The San Damiano Center for Sustainability (thanks to Sr. Glenna Czachor for the name idea) emerged as a center for the gardens and animal care, which are the essential aspects of teaching sustainable practices on the Farm. It will include a root cellar, composting toilets, tractor bay, garden tool storage, livestock shed for chickens or future livestock, and outdoor sustainability education area with demonstration rain barrels (see features here).

The garage/tool barn/wood shop/picnic shelter will support the service with the local community aspect of our mission. Having a structure for the proper care and repair of our work site vehicles protected from the weather, and for the effective organization and storage of tools will make us more efficient, effective, and resilient as we extend our reach further into the local community. It will include vehicle storage, tool storage, heated high bay with auto lift for repair and maintenance work, storage and upkeep of lawn equipment and chainsaws, wood shop, picnic shelter, wood splitting shed, and parking lot expansion (see features here).

Q: Great drawings, Eric, but how much will it cost?

A: The San Damiano Center for Sustainability, maintenance garage, parking lot expansion, and purchase of the property add up to $439,000.

Q: How will we pay for this?

A: The Wheaton Franciscan grant included $17,500 toward San Damiano and we also had an unrestricted gift of $8,000 this fall, so we had $25,500 heading into our November board meeting when these designs were approved. We initiated the “Rebuild My Church” Capital Campaign to pay for these projects, with an initial “quiet phase” of reaching out to a few partners, who agreed to form the “Fellowship of the Farm” to offer $125,000 in matching funds from 2018-2020!!! After the benefit, year-end giving, further leadership giving and pledges made, we have raised $240,000 in gifts and pledges toward our goal, with $199,000 remaining to raise before the end of 2020. Can you make a donation or pledge today?

We’re excited about the year ahead and confident that, with your help, together we can Rebuild My Church.

A Week on the Farm

By Bailey, Volunteer

I’m Bailey Trout and I came to Bethlehem Farm with four other people (Hailey, Tabitha, Josh, and Luke) from Aquinas College in Grand Rapids, Michigan on a service trip over fall break. My introduction to West Virginia came as we were driving through the mountains, I remember thinking “Wow, West Virginia is soooo pretty!”

The Caretakers on the Farm are very nice and they gave us a warm welcome and a tour. The week I was there, Aquinas was the only group at Bethlehem Farm staying in the farmhouse that could probably fit over 40 people. I liked it though. It was peaceful. On Monday morning, we worked around the Farm. Luke, Joseph, and I did cover cropping. Joseph explained that cover cropping is planting “cover crops” on top of where you intend to grow in order to protect it from frost, weeds, ect. and to cultivate good soil for favorable growth. No need for those pesticides! We went on a hike after lunch and came up to a beautiful spot on a hill. We grabbed a comfy seat in the tall grass and looked out over the West Virginia mountains. Joseph led prayer and we relaxed, enjoying the breeze.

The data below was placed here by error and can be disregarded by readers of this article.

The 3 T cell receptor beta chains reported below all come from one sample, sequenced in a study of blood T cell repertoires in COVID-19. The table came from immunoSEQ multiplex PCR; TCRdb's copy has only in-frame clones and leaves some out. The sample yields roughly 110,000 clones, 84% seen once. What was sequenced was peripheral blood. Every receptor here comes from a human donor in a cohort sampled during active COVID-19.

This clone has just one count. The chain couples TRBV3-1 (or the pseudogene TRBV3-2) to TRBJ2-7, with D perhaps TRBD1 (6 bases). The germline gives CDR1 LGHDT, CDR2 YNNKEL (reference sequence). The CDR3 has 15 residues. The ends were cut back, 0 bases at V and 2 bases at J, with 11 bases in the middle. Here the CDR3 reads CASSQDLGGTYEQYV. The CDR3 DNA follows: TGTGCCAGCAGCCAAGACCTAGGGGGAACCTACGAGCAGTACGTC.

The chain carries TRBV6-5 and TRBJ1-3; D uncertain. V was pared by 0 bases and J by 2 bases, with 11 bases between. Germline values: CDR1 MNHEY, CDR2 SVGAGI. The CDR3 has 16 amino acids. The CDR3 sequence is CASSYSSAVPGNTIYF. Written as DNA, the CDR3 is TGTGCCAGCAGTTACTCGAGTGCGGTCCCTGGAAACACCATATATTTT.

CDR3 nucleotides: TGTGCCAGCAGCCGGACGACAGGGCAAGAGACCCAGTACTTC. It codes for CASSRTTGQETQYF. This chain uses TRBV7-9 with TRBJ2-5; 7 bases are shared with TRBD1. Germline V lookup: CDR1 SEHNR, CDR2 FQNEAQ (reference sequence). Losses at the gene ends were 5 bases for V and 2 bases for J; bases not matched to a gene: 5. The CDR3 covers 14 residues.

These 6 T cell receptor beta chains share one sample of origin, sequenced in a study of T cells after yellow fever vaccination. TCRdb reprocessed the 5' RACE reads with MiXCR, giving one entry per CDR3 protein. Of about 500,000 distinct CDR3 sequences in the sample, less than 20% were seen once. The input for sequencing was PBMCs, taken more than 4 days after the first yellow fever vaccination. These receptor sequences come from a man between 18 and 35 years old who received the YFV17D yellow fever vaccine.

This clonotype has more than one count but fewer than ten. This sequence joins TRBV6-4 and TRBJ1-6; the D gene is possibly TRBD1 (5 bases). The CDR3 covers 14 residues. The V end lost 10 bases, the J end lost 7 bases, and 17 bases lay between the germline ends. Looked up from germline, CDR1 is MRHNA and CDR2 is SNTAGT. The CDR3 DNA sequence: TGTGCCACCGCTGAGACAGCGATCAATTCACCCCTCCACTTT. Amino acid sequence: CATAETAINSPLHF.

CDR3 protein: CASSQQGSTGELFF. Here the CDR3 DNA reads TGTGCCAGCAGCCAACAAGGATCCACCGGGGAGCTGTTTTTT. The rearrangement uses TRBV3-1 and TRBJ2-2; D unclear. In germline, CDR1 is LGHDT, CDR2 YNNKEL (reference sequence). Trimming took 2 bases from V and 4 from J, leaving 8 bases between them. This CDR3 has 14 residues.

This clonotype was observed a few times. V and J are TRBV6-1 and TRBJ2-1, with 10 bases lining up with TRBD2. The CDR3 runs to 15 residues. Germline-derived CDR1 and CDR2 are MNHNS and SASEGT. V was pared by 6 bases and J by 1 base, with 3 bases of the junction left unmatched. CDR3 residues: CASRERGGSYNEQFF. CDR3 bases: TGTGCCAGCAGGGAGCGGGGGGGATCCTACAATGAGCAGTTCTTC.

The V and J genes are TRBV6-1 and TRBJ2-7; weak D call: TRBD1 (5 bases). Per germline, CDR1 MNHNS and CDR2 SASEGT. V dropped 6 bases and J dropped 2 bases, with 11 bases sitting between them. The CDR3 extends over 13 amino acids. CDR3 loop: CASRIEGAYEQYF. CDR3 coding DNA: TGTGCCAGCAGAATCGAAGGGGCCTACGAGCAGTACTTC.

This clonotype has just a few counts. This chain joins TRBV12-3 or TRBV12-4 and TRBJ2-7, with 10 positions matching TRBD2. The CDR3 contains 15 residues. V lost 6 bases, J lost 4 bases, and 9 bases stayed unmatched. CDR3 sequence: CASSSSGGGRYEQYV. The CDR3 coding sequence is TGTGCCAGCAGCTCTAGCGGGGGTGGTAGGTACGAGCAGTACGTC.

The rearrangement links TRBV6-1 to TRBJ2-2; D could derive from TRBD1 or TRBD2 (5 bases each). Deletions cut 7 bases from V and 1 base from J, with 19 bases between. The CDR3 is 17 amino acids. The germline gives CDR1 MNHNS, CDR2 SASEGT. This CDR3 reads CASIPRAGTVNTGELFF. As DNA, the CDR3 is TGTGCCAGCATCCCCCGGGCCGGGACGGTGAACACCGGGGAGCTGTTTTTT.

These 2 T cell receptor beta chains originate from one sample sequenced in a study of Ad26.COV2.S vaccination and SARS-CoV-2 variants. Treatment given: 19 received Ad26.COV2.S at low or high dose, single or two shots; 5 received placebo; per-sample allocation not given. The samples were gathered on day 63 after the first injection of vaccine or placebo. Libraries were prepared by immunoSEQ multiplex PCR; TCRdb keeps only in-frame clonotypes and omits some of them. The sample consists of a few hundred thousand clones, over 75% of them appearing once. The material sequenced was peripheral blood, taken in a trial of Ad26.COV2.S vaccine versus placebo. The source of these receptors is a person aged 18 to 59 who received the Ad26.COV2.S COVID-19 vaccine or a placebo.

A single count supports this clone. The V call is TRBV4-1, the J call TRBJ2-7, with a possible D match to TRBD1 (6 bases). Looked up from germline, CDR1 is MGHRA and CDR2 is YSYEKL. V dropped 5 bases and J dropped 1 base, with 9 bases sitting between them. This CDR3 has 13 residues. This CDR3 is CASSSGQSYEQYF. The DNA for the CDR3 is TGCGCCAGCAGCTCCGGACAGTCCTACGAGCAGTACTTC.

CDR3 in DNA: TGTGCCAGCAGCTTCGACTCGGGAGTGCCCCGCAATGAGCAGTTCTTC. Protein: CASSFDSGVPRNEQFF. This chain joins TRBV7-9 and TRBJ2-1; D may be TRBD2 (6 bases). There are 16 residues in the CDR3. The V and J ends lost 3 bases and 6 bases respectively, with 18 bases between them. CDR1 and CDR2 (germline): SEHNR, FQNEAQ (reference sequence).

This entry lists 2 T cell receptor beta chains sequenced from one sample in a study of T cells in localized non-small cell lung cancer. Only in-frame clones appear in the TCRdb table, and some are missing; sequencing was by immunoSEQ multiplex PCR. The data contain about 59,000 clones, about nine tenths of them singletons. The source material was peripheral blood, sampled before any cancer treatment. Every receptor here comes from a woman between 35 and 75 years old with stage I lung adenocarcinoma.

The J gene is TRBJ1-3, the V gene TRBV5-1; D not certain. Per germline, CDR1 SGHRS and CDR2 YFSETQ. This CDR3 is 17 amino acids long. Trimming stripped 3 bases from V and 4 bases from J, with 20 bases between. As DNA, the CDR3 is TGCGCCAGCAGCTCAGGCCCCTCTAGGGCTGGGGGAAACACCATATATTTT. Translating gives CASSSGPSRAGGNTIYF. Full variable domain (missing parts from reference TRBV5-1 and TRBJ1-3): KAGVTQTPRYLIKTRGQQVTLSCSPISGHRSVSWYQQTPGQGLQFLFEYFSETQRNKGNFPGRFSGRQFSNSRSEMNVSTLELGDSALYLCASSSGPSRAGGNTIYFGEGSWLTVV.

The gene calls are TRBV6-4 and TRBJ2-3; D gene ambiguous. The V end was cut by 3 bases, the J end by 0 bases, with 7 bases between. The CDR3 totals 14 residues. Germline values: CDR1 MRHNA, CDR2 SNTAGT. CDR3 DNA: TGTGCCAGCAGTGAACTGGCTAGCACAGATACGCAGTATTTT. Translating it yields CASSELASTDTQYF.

The food at Bethlehem Farm was amazing. Most of food came from right outside in the gardens. Raine is an awesome cook and a lot of the recipes came from her grandma. So, on Tuesday, when Hailey, Josh, and I had home crew, I was like “Yes, score, just what I needed”. We made breakfast for everyone, cleaned the house, made homemade bread, and planned night prayer. Then, we started to prepare dinner. I was chopping onions for the enchiladas and tearing up when Raine said “we have all the ingredients to make and apple pie” so I said, “I’m so happy, I’m crying!” By the time the rest of our group came back from the work sites, we had a hearty meal ready for them to chow down on.

Wednesday was my first day going to one of the work sites. I went with Joseph and Luke to Frances' house where we scraped paint off her porch. The job itself was a mundane, repetitive one, but the sun was out, and once I got into the groove of scraping, it was quite peaceful. Frances was so nice and brought us hot tea and toast with butter and honey.

On Thursday Justin and I went to Hazel's house where we were building a wheelchair ramp and deck. I got good at using power tools! At the site, we cut spindles at a 45 degree angle with a miter saw and put them on the railing. Justin taught me how to toenail a screw. I got the hang of it pretty quickly and soon we were working side by side. It was very fulfilling to see the work we accomplished. When Justin and I got back to the Farm, I helped him build a giant bonfire for roasting marshmallows later. After dinner, I took my first ever bucket shower. It was cold, but very refreshing. I thanked God for the bucket shower at night prayer. Everyone headed out to the bonfire and we prayed the Rosary around the fire. It was lovely and peaceful.

On Friday, Joseph, Tabitha and I all learned how to make stairs for Frances' porch. Justin and the others finished building the rest of the wheelchair ramp early and came over to Frances' too. After lunch, everyone else painted while Tabitha and I went in to talk to Frances for a while. It was so nice to get to talk to her. Frances told us how appreciative she was of the work we were doing. That made me feel grateful I could be there.

I loved my time at Bethlehem Farm. I liked the order in which I did things. First, home at the Farm, then home crew; cooking and cleaning, then Frances’; painting and chipping, Hazels; full out building a deck and wheelchair ramp from scratch. I needed that increase of intensity within the activities. I enjoyed having morning and night prayer every day. It fostered a community where everyone could share and felt trusted by those around us. On Thursday’s night prayer, I realized, I’m not here for me, I’m here for others. It doesn’t matter if I “get something out of it”, as long as others do.